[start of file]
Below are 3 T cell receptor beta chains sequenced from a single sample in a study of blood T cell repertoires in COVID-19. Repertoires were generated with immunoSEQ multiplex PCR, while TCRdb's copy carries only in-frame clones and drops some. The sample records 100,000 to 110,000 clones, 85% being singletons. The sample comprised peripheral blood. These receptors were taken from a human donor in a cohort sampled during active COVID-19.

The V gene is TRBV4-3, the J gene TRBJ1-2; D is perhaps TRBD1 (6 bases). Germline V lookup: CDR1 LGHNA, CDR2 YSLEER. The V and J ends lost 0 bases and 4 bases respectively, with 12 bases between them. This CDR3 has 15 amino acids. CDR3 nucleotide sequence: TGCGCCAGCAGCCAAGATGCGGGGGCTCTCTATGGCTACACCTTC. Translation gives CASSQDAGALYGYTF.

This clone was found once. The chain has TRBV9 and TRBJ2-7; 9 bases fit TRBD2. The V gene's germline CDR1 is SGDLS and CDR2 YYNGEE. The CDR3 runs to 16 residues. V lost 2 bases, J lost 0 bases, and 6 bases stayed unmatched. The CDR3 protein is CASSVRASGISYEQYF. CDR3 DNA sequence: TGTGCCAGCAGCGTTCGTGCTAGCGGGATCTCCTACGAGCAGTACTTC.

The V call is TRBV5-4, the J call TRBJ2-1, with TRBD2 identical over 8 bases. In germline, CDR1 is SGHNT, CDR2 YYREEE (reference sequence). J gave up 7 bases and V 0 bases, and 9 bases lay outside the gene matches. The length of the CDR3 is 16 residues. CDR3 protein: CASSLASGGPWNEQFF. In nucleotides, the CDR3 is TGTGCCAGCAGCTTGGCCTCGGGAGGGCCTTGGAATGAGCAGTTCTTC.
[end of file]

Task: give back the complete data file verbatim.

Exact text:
Below are 3 T cell receptor beta chains sequenced from a single sample in a study of blood T cell repertoires in COVID-19. Repertoires were generated with immunoSEQ multiplex PCR, while TCRdb's copy carries only in-frame clones and drops some. The sample records 100,000 to 110,000 clones, 85% being singletons. The sample comprised peripheral blood. These receptors were taken from a human donor in a cohort sampled during active COVID-19.

The V gene is TRBV4-3, the J gene TRBJ1-2; D is perhaps TRBD1 (6 bases). Germline V lookup: CDR1 LGHNA, CDR2 YSLEER. The V and J ends lost 0 bases and 4 bases respectively, with 12 bases between them. This CDR3 has 15 amino acids. CDR3 nucleotide sequence: TGCGCCAGCAGCCAAGATGCGGGGGCTCTCTATGGCTACACCTTC. Translation gives CASSQDAGALYGYTF.

This clone was found once. The chain has TRBV9 and TRBJ2-7; 9 bases fit TRBD2. The V gene's germline CDR1 is SGDLS and CDR2 YYNGEE. The CDR3 runs to 16 residues. V lost 2 bases, J lost 0 bases, and 6 bases stayed unmatched. The CDR3 protein is CASSVRASGISYEQYF. CDR3 DNA sequence: TGTGCCAGCAGCGTTCGTGCTAGCGGGATCTCCTACGAGCAGTACTTC.

The V call is TRBV5-4, the J call TRBJ2-1, with TRBD2 identical over 8 bases. In germline, CDR1 is SGHNT, CDR2 YYREEE (reference sequence). J gave up 7 bases and V 0 bases, and 9 bases lay outside the gene matches. The length of the CDR3 is 16 residues. CDR3 protein: CASSLASGGPWNEQFF. In nucleotides, the CDR3 is TGTGCCAGCAGCTTGGCCTCGGGAGGGCCTTGGAATGAGCAGTTCTTC.